Make Small Changes

Rather than making this huge adjustment as Neil Fiore recommends, I found that changing your habits can be as easy as making a small, even laughable, changes to your life.

When I tell my friends that my exercise routine involves doing one push-up a day, I usually get some eye rolls or some concerned looks. You see, I learned this technique of making small changes every day from a fellow blogger named Steven Guise. He found that the easiest way for him to change his habits was by making his habit changes so small and so laughable that he just had to complete the task.

Think about it: Who doesn't have the energy or time to do one push-up a day? Everyone does. But not everyone has 30 minutes to go to the gym. By taking small steps toward an end goal, you create momentum.

Darren Hardy, the author of The Compound Effect, calls this concept “synergy.” Taking these small steps helps you to move yourself forward. However, when you stop, you lose any momentum that you already gained. For example, according to a study conducted by the University of Scranton, 25% of people gave up on their New Year’s resolution within one week.

But if people would take something small and insignificant, such as writing one sentence a day for the book that they've been wanting to write, they would find that over time, they would want to write even more. The resistance to writing more becomes so minuscule that they would feel empowered to take more action.

One of the reasons we don't accomplish our goals—or even start a big project—is because the task seems too big and too overwhelming. But by making a small, laughable change, you can make changes over time that will transform you from a procrastinator to a productive doer.

Prioritize Play

Take time to prioritize play first. Even if it is only scheduling time with your family throughout the day or at the end of the day. Make a commitment that to whatever it is that you're going to do for fun, you'll prioritize that time.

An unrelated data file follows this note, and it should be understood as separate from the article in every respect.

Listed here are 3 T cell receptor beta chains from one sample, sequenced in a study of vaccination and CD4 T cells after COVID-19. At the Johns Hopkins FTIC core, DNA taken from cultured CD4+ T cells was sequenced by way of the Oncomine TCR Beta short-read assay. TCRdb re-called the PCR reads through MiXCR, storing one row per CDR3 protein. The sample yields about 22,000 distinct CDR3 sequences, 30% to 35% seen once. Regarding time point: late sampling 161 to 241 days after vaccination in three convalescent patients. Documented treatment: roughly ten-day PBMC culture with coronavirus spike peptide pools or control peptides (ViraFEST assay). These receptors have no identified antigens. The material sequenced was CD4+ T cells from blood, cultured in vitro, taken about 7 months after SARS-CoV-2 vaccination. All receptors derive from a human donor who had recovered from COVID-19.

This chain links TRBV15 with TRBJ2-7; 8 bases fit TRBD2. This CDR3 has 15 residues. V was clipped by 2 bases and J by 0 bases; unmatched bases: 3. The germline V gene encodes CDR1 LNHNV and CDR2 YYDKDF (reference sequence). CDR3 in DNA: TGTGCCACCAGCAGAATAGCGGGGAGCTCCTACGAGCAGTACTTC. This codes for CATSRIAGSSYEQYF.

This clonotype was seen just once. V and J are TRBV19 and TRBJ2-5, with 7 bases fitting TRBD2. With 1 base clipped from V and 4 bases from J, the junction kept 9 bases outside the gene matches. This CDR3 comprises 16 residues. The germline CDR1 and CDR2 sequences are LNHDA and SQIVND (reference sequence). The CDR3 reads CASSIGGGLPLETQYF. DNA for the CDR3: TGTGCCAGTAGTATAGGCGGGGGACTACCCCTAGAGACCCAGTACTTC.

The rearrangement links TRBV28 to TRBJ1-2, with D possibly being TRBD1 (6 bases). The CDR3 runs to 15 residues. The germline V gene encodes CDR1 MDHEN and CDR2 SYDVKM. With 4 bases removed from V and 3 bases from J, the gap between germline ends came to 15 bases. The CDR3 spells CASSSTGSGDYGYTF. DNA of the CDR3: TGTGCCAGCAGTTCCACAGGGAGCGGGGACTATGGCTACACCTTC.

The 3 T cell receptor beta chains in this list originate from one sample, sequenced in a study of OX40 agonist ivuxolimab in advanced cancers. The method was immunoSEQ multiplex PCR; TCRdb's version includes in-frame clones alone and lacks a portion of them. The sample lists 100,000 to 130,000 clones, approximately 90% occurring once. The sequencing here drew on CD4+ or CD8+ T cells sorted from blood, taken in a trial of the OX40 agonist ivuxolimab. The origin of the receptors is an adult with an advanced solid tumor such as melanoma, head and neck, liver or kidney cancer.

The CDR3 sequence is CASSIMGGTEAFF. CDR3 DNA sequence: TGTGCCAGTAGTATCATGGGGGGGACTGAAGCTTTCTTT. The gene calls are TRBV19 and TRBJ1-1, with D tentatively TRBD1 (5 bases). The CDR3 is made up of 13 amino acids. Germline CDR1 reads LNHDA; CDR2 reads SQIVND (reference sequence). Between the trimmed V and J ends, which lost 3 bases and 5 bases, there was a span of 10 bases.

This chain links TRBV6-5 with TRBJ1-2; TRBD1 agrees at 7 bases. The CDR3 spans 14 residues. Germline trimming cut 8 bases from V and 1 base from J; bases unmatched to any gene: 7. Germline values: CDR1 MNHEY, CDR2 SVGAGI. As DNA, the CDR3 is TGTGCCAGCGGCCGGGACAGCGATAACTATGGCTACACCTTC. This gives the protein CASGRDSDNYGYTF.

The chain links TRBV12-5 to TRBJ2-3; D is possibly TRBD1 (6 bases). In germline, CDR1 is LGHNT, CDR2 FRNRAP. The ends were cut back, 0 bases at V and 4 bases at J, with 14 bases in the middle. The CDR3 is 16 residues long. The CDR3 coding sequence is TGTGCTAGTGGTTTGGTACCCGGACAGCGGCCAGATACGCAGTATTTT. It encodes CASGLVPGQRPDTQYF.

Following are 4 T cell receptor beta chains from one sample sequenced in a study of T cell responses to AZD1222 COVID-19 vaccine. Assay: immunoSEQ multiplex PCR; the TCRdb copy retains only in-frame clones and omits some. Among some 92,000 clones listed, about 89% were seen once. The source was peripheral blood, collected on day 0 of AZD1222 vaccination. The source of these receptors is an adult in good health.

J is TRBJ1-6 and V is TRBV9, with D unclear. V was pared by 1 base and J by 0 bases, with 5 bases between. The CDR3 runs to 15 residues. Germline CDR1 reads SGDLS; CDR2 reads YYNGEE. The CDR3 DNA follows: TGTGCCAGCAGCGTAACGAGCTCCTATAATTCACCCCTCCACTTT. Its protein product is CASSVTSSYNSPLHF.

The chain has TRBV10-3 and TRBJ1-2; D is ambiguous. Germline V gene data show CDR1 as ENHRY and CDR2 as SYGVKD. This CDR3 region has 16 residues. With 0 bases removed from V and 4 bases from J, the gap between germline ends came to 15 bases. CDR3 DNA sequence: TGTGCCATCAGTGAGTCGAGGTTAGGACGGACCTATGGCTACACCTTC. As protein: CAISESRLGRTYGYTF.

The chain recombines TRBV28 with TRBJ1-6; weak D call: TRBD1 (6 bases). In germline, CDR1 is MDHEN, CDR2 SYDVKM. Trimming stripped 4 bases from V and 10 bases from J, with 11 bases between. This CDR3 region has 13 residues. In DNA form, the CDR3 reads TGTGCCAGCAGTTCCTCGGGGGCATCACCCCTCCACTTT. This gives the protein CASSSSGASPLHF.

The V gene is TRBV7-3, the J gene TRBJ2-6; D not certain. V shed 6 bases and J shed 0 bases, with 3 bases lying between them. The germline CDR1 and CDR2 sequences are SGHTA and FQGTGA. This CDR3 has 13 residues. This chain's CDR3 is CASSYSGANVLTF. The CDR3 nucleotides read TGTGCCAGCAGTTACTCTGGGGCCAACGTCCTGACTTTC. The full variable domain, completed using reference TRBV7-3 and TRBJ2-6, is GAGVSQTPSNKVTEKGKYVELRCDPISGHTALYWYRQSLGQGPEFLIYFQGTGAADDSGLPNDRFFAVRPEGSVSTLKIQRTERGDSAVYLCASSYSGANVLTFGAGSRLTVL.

Without taking this first initial step, you will not beat procrastination because procrastination is an addictive habit. As you use the unschedule, you'll figure out how busy you actually are. You may even find that you want to give up certain projects, tasks or things that you do throughout the week to help you focus on the main goal that you should be trying to achieve.

When I first started my procrastination blog series, I realized that I had to give up a podcast that I created a few months ago called Pharmacy Life Radio. I had too many projects going on at once and I wasn't able to fully devote myself to one single project. By focusing in and narrowing my process, I've been able to build up my side business so that I am now able to live off of my side business income. I am able to use the rest of my day job income for things like investment opportunities.

It was only after I used the unschedule that I realized how busy I actually was and how I needed to say “no” to some projects. As you begin to give yourself more time for play, you'll find that you want to wake up even earlier than you normally do to work on the things that really matter to you.